Monday, August 08, 2005

I Uh Changed My Mind

I'm going to attempt to do the unthinkable here. I'll try to tie two unrelated stories together. It can be done.

First, some of the Jackson juror's are regretting an aquital. Then there is Cindy Sheehan, whose son died in the Iraq war, who is singing an altogether different tune about her meeting with President Bush.

Two of the jurors who voted to acquit singer Michael Jackson of child molestation and other charges say they regret their decisions.

Jurors Ray Hultman and Eleanor Cook, who both have pending book deals, planned to appear Monday night on the new MSNBC show "Rita Cosby: Live and Direct."

A book deal? No way. These creeps are going to make money off of the slandering of an innocent individual. Don't get me wrong, Michael Jackson is a nut, but last I checked being weird is not a crime. The jury--I think correctly--acquited him. That should be the end of the story.

One other point. Who's reading this book? Mark Twain once said, "the man who does not read good books has no advantage over the man who cannot read them." There will be nothing of value in these books, yet they will probably be bestsellers. What a lovely culture we have.

In a preview shown Monday on NBC's "Today," Cosby asked Cook if the other jurors will be angry with her.

"They can be as angry as they want to. They ought to be ashamed. They're the ones that let a pedophile go," responded Cook, 79.

Hultman, 62, told Cosby he was upset with the way other jurors approached the case: "The thing that really got me the most was the fact that people just wouldn't take those blinders off long enough to really look at all the evidence that was there."

If he was guilty, why didn't they vote guilty? They are cowards and I have no sympathy for either of them. Later on the article notes that they will give part of the proceeds from their book to charity. How nice. Scumbags.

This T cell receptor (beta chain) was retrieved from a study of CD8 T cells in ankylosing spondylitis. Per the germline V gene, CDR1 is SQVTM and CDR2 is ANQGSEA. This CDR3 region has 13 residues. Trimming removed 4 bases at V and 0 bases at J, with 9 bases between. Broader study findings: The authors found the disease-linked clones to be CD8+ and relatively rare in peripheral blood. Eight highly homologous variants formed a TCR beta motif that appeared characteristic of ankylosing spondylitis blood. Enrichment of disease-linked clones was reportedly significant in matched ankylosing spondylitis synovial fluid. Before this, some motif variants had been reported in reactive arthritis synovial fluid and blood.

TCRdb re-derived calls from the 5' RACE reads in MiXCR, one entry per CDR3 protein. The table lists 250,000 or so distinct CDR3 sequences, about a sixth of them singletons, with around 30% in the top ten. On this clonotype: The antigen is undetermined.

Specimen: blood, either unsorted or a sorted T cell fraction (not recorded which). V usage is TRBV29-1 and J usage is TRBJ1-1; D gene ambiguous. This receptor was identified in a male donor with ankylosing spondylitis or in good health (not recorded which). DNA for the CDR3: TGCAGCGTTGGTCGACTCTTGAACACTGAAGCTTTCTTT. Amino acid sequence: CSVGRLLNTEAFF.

Speaking of depicable human beings...this one isn't quite as bad, but I will not give pity where it is not deserved.

The mother of a fallen U.S. soldier who is holding a roadside peace vigil near President Bush's ranch -- has dramatically changed her account about what happened when she met the commander-in-chief last summer!

This sounds familiar. See why I connected the two stories into one post. Genius at work I say, genius.


"For a moment, life returned to the way it was before Casey died. They laughed, joked and bickered playfully as they briefly toured Seattle.

For the first time in 11 weeks, they felt whole again.

"'That was the gift the president gave us, the gift of happiness, of being together,' Cindy said."


"He wouldn't look at the pictures of Casey. He didn't even know Casey's name. He came in the room and the very first thing he said is, 'So who are we honoring here?' He didn't even know Casey's name. He didn't want to hear it. He didn't want to hear anything about Casey. He wouldn't even call him 'him' or 'he.' He called him 'your loved one.'

Every time we tried to talk about Casey and how much we missed him, he would change the subject. And he acted like it was a party.

BLITZER: Like a party? I mean...

SHEEHAN: Yes, he came in very jovial, and like we should be happy that he, our son, died for his misguided policies.

One of two things happened here. First, she told the truth now and lied about it earlier. If that's the case, I am sorry, but she should have had the courage to tell the truth then. The second option is more probable. She is changing her story to gain power. She is a worthless human being who is interested in making a political point.

It is unfortunate that her son died. Guess what? It's war and in war people die. Be grateful Bush took the time to meet with you. He doesn't have to do that--though he should. Why this change of stories over a year later?

My point in all of this is made for me. Humans can be horrific creatures. Stick money and fame in our face and we'll do anything.

Honesty is still the best policy and so is courage. It is also quite lacking, especially here.

No comments: